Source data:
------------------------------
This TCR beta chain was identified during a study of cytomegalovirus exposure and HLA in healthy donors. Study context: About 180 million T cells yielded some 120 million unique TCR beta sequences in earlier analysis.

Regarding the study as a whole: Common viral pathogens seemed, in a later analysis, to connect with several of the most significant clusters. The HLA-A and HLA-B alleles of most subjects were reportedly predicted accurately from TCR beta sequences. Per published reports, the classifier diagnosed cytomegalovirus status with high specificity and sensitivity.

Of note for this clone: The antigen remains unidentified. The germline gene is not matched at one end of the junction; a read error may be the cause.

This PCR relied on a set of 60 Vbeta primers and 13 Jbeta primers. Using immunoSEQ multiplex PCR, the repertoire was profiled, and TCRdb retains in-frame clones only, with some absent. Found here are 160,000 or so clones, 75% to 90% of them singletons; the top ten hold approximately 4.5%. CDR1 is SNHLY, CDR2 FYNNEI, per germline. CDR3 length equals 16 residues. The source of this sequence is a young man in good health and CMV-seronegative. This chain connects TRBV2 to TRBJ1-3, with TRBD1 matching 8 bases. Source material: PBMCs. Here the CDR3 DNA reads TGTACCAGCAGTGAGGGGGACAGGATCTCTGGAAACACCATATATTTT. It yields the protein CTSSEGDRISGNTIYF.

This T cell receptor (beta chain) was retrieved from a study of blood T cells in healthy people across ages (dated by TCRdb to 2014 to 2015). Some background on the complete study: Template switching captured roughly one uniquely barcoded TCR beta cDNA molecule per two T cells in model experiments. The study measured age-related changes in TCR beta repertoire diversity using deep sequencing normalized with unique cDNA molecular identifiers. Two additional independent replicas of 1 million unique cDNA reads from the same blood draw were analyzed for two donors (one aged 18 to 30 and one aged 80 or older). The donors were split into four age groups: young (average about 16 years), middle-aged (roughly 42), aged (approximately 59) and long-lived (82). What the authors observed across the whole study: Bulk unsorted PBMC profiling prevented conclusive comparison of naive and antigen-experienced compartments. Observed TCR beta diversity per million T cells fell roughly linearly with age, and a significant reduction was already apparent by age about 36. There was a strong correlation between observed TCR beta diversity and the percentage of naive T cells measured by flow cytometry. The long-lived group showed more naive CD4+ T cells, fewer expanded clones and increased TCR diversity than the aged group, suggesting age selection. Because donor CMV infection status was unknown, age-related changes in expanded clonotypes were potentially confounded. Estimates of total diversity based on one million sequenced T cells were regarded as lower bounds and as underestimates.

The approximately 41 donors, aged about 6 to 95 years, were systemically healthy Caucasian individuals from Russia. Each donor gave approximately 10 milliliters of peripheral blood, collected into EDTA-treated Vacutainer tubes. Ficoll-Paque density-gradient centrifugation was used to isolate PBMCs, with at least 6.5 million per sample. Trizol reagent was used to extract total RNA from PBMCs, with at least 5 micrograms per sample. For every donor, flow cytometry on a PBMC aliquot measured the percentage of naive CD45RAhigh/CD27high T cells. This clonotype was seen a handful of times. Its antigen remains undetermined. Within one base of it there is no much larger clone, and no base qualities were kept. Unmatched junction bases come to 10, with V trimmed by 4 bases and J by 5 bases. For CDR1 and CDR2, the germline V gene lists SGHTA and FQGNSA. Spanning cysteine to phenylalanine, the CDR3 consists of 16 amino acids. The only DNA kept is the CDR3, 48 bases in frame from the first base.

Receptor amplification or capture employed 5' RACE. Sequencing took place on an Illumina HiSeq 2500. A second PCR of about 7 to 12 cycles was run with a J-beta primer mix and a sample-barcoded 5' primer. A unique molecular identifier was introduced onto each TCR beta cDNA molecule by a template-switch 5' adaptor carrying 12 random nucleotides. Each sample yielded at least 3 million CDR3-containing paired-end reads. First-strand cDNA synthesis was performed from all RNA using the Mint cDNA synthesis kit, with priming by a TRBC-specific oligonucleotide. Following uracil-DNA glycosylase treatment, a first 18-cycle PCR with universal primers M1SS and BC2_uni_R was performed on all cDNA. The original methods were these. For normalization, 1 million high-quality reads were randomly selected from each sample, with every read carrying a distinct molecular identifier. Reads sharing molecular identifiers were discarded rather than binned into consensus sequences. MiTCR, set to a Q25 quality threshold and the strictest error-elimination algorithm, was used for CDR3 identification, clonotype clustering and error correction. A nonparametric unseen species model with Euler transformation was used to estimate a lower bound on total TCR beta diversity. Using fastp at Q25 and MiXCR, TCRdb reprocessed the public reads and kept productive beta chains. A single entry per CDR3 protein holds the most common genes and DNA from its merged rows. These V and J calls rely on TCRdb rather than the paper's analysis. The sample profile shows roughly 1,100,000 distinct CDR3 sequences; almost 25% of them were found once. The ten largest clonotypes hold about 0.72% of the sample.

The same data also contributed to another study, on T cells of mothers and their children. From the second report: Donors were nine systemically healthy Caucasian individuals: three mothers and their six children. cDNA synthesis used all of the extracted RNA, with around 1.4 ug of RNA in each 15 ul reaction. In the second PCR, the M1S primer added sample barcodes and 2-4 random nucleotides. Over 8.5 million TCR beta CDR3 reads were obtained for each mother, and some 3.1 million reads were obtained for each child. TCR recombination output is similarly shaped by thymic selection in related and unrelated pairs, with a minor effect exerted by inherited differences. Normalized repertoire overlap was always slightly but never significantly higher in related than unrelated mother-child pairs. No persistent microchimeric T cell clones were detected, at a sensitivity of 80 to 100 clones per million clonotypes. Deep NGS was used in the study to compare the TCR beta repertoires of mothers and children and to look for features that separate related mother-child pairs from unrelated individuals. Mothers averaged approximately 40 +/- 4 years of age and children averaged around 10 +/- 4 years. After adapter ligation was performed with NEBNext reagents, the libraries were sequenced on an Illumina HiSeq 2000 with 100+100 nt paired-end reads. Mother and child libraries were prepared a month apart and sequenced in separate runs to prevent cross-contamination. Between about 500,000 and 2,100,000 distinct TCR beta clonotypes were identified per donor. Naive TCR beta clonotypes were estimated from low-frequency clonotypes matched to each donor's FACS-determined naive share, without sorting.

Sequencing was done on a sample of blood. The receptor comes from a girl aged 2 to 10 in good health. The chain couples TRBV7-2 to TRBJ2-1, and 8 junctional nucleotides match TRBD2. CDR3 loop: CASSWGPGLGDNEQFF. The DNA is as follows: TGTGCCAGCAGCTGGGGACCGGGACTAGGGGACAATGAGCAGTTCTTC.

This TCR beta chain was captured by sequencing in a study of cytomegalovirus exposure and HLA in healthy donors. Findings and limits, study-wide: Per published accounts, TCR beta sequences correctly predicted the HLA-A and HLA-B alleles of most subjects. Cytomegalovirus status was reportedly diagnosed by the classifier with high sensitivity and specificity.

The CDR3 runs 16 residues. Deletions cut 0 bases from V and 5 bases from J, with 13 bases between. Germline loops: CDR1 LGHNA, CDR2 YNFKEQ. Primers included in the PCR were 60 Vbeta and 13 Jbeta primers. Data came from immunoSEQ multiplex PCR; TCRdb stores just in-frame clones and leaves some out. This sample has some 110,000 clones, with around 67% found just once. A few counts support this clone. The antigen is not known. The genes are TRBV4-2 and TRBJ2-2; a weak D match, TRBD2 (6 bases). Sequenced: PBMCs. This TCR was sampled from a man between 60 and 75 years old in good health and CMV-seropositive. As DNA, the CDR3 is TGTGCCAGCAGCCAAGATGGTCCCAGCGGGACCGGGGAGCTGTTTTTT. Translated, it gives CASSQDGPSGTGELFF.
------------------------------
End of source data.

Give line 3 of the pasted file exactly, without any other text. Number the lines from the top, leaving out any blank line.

Of note for this clone: The antigen remains unidentified. The germline gene is not matched at one end of the junction; a read error may be the cause.